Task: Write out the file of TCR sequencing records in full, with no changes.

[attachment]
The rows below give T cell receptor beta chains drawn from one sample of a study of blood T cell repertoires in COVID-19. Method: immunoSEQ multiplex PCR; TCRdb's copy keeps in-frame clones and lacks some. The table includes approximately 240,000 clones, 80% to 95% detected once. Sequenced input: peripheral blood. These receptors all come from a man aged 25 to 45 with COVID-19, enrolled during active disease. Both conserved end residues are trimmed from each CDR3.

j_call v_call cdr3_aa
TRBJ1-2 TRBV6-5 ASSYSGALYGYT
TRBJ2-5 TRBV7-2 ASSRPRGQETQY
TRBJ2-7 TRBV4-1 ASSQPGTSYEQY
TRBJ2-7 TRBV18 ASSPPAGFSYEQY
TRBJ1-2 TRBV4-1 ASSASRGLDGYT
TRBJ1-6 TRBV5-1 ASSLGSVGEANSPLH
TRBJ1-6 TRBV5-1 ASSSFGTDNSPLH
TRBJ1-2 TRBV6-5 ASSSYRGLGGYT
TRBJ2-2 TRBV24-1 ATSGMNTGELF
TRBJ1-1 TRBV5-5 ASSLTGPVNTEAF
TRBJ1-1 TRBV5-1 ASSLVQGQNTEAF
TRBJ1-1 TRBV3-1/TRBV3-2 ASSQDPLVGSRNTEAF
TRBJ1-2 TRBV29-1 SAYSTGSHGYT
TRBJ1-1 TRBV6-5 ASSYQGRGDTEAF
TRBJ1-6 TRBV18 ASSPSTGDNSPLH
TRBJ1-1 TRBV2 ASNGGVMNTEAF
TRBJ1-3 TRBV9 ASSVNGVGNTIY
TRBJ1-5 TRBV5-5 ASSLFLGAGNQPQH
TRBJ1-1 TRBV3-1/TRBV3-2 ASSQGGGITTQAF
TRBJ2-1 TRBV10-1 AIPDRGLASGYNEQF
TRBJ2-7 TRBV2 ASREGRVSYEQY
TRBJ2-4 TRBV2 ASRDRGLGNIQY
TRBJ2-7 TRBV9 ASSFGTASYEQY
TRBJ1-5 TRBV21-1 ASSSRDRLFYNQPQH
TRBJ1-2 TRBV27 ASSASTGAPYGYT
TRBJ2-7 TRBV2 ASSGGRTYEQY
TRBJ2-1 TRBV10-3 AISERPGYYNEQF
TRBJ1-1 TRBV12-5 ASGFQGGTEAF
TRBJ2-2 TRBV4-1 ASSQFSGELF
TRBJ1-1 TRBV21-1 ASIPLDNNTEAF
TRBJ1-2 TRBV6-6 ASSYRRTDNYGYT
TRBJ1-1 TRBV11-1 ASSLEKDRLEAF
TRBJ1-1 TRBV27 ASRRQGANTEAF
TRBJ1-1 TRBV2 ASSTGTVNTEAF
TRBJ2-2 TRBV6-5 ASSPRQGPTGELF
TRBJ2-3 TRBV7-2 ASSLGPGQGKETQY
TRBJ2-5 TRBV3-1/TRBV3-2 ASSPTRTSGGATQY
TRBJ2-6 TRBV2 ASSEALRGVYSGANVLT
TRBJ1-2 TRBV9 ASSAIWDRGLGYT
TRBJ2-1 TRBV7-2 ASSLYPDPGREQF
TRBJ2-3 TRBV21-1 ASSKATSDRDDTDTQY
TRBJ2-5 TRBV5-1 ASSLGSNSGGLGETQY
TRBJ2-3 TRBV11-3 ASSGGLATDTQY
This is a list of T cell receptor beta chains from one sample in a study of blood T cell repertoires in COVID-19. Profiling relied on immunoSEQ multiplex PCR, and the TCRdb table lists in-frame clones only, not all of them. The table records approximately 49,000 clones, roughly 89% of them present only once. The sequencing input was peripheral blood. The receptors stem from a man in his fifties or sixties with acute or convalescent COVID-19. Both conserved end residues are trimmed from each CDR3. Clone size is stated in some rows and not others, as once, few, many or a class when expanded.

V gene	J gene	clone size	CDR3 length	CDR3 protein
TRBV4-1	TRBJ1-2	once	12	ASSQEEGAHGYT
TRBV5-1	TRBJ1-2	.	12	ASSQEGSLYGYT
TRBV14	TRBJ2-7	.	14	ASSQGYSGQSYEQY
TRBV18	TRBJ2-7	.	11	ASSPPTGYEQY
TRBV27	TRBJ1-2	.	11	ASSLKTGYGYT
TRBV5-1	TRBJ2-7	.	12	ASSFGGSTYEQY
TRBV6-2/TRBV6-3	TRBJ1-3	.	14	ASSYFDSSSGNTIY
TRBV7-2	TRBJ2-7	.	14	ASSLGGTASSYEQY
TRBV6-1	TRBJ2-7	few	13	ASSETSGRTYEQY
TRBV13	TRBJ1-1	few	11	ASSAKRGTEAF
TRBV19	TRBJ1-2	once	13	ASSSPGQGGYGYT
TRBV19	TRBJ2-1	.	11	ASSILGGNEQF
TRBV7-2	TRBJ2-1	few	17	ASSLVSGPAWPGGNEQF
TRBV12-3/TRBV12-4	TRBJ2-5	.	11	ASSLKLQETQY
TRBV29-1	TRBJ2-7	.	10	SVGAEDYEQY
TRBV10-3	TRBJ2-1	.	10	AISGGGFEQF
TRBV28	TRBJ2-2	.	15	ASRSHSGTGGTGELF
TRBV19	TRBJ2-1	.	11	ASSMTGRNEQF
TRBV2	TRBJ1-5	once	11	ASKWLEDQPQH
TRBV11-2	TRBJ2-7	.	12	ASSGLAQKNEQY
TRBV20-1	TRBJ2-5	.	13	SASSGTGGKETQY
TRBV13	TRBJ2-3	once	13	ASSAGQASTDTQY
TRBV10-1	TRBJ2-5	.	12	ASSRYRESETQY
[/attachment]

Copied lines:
The rows below give T cell receptor beta chains drawn from one sample of a study of blood T cell repertoires in COVID-19. Method: immunoSEQ multiplex PCR; TCRdb's copy keeps in-frame clones and lacks some. The table includes approximately 240,000 clones, 80% to 95% detected once. Sequenced input: peripheral blood. These receptors all come from a man aged 25 to 45 with COVID-19, enrolled during active disease. Both conserved end residues are trimmed from each CDR3.

j_call v_call cdr3_aa
TRBJ1-2 TRBV6-5 ASSYSGALYGYT
TRBJ2-5 TRBV7-2 ASSRPRGQETQY
TRBJ2-7 TRBV4-1 ASSQPGTSYEQY
TRBJ2-7 TRBV18 ASSPPAGFSYEQY
TRBJ1-2 TRBV4-1 ASSASRGLDGYT
TRBJ1-6 TRBV5-1 ASSLGSVGEANSPLH
TRBJ1-6 TRBV5-1 ASSSFGTDNSPLH
TRBJ1-2 TRBV6-5 ASSSYRGLGGYT
TRBJ2-2 TRBV24-1 ATSGMNTGELF
TRBJ1-1 TRBV5-5 ASSLTGPVNTEAF
TRBJ1-1 TRBV5-1 ASSLVQGQNTEAF
TRBJ1-1 TRBV3-1/TRBV3-2 ASSQDPLVGSRNTEAF
TRBJ1-2 TRBV29-1 SAYSTGSHGYT
TRBJ1-1 TRBV6-5 ASSYQGRGDTEAF
TRBJ1-6 TRBV18 ASSPSTGDNSPLH
TRBJ1-1 TRBV2 ASNGGVMNTEAF
TRBJ1-3 TRBV9 ASSVNGVGNTIY
TRBJ1-5 TRBV5-5 ASSLFLGAGNQPQH
TRBJ1-1 TRBV3-1/TRBV3-2 ASSQGGGITTQAF
TRBJ2-1 TRBV10-1 AIPDRGLASGYNEQF
TRBJ2-7 TRBV2 ASREGRVSYEQY
TRBJ2-4 TRBV2 ASRDRGLGNIQY
TRBJ2-7 TRBV9 ASSFGTASYEQY
TRBJ1-5 TRBV21-1 ASSSRDRLFYNQPQH
TRBJ1-2 TRBV27 ASSASTGAPYGYT
TRBJ2-7 TRBV2 ASSGGRTYEQY
TRBJ2-1 TRBV10-3 AISERPGYYNEQF
TRBJ1-1 TRBV12-5 ASGFQGGTEAF
TRBJ2-2 TRBV4-1 ASSQFSGELF
TRBJ1-1 TRBV21-1 ASIPLDNNTEAF
TRBJ1-2 TRBV6-6 ASSYRRTDNYGYT
TRBJ1-1 TRBV11-1 ASSLEKDRLEAF
TRBJ1-1 TRBV27 ASRRQGANTEAF
TRBJ1-1 TRBV2 ASSTGTVNTEAF
TRBJ2-2 TRBV6-5 ASSPRQGPTGELF
TRBJ2-3 TRBV7-2 ASSLGPGQGKETQY
TRBJ2-5 TRBV3-1/TRBV3-2 ASSPTRTSGGATQY
TRBJ2-6 TRBV2 ASSEALRGVYSGANVLT
TRBJ1-2 TRBV9 ASSAIWDRGLGYT
TRBJ2-1 TRBV7-2 ASSLYPDPGREQF
TRBJ2-3 TRBV21-1 ASSKATSDRDDTDTQY
TRBJ2-5 TRBV5-1 ASSLGSNSGGLGETQY
TRBJ2-3 TRBV11-3 ASSGGLATDTQY
This is a list of T cell receptor beta chains from one sample in a study of blood T cell repertoires in COVID-19. Profiling relied on immunoSEQ multiplex PCR, and the TCRdb table lists in-frame clones only, not all of them. The table records approximately 49,000 clones, roughly 89% of them present only once. The sequencing input was peripheral blood. The receptors stem from a man in his fifties or sixties with acute or convalescent COVID-19. Both conserved end residues are trimmed from each CDR3. Clone size is stated in some rows and not others, as once, few, many or a class when expanded.

V gene	J gene	clone size	CDR3 length	CDR3 protein
TRBV4-1	TRBJ1-2	once	12	ASSQEEGAHGYT
TRBV5-1	TRBJ1-2	.	12	ASSQEGSLYGYT
TRBV14	TRBJ2-7	.	14	ASSQGYSGQSYEQY
TRBV18	TRBJ2-7	.	11	ASSPPTGYEQY
TRBV27	TRBJ1-2	.	11	ASSLKTGYGYT
TRBV5-1	TRBJ2-7	.	12	ASSFGGSTYEQY
TRBV6-2/TRBV6-3	TRBJ1-3	.	14	ASSYFDSSSGNTIY
TRBV7-2	TRBJ2-7	.	14	ASSLGGTASSYEQY
TRBV6-1	TRBJ2-7	few	13	ASSETSGRTYEQY
TRBV13	TRBJ1-1	few	11	ASSAKRGTEAF
TRBV19	TRBJ1-2	once	13	ASSSPGQGGYGYT
TRBV19	TRBJ2-1	.	11	ASSILGGNEQF
TRBV7-2	TRBJ2-1	few	17	ASSLVSGPAWPGGNEQF
TRBV12-3/TRBV12-4	TRBJ2-5	.	11	ASSLKLQETQY
TRBV29-1	TRBJ2-7	.	10	SVGAEDYEQY
TRBV10-3	TRBJ2-1	.	10	AISGGGFEQF
TRBV28	TRBJ2-2	.	15	ASRSHSGTGGTGELF
TRBV19	TRBJ2-1	.	11	ASSMTGRNEQF
TRBV2	TRBJ1-5	once	11	ASKWLEDQPQH
TRBV11-2	TRBJ2-7	.	12	ASSGLAQKNEQY
TRBV20-1	TRBJ2-5	.	13	SASSGTGGKETQY
TRBV13	TRBJ2-3	once	13	ASSAGQASTDTQY
TRBV10-1	TRBJ2-5	.	12	ASSRYRESETQY